Back Country Horsemen of America is a volunteer service organization dedicated to: perpetuating the common sense use and enjoyment of horses in America’s back country and wilderness; working to insure that public lands remain open to recreational stock use; assisting the various government and private agencies in their maintenance and management of said resource; educating, encouraging and soliciting active participation in the wise use of the back country resource by horsemen and the general public commensurate with our heritage; and fostering and encouraging the formation of new state Back Country Horsemen organizations.

Since 1995 BCHA members have contributed over $63 million dollars in volunteer value to the US National Forest Service, the Federal Bureau of Land Management, various state land agencies throughout the US. BCHA is the largest volunteer contributor to federal land management agencies. For more information please visit:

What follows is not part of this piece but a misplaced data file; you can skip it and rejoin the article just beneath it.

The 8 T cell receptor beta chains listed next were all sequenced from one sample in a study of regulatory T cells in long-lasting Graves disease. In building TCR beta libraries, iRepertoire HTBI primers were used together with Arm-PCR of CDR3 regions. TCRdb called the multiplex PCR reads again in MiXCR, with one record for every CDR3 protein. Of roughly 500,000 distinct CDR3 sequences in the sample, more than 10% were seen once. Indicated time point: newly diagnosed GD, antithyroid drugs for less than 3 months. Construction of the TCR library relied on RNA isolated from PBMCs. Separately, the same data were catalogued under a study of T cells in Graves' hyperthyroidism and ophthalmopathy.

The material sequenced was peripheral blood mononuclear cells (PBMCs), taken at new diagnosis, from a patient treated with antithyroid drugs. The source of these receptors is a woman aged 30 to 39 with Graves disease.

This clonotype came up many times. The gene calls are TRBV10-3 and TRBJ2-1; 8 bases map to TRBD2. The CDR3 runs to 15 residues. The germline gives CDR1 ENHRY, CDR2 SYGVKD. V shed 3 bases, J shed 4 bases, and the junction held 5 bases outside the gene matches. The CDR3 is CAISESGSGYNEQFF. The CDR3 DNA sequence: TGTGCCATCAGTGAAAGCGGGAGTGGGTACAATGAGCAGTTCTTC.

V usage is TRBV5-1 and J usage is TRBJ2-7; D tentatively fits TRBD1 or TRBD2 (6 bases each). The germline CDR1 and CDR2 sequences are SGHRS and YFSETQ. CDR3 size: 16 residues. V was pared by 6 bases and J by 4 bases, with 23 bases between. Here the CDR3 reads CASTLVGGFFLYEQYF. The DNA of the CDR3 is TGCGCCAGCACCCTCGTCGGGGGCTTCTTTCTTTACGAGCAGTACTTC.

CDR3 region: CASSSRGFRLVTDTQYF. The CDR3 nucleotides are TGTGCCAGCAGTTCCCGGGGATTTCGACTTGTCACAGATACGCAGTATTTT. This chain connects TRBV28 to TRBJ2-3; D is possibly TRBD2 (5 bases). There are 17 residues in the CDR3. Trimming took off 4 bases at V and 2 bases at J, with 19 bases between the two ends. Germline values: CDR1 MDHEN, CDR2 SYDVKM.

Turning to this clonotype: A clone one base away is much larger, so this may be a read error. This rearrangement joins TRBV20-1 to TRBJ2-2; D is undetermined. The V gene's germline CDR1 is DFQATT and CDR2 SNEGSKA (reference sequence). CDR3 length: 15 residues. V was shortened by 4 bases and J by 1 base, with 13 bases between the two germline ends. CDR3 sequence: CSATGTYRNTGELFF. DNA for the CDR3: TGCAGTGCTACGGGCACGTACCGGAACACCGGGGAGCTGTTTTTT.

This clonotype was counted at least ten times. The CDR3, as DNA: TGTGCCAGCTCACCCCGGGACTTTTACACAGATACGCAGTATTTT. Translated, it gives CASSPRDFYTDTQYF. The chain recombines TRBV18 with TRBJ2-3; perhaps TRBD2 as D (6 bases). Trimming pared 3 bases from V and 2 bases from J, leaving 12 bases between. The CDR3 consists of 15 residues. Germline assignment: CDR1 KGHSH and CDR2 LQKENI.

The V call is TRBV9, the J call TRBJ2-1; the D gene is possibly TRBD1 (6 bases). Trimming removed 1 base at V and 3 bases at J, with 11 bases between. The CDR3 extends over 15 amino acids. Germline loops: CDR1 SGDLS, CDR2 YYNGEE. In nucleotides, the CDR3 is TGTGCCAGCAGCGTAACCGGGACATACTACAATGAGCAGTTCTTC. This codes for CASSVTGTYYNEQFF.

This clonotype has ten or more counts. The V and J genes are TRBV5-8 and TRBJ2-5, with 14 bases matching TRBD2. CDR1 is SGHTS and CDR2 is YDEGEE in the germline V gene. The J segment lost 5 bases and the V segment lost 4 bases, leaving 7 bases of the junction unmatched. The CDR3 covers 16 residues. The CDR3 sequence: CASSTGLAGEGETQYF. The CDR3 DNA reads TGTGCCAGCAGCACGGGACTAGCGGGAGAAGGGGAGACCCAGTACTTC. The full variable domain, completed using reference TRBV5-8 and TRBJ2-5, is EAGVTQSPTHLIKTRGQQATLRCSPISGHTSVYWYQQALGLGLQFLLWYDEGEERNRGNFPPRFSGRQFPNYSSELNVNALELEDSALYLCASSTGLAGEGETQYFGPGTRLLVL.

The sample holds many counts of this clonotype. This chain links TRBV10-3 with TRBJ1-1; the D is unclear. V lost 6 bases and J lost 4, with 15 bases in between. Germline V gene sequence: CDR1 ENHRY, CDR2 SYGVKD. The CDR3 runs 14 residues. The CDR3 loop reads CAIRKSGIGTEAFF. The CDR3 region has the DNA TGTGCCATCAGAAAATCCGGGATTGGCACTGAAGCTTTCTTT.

Peg Greiwe
Back Country Horsemen of America

Monday, August 22, 2011

Revised Tevis Application Forms Available

August 22 2011

In consideration of the newly scheduled dates for our 2011 events, participants that have already signed up on the original applications are required to submit a completed Addendum for their respective event. Starting June 1, 2011 only the revised applications of the 2011 Tevis Ride will be considered.

In consideration of the newly scheduled dates for our 2011 events, participants that have already signed up on the original applications are required to submit a completed Addendum for their respective event. Starting June 1, 2011 only the revised applications of the 2011 Tevis Ride will be considered.

An Addendum will be emailed to anyone that has supplied a valid email address to the office, or by mailing address otherwise. Your help in expediting this matter is greatly appreciated.

Anyone with questions is encouraged to phone or email the office. Because our office hours are limited at this time, emails will generally receive a response the same day while phone calls may take up to a week.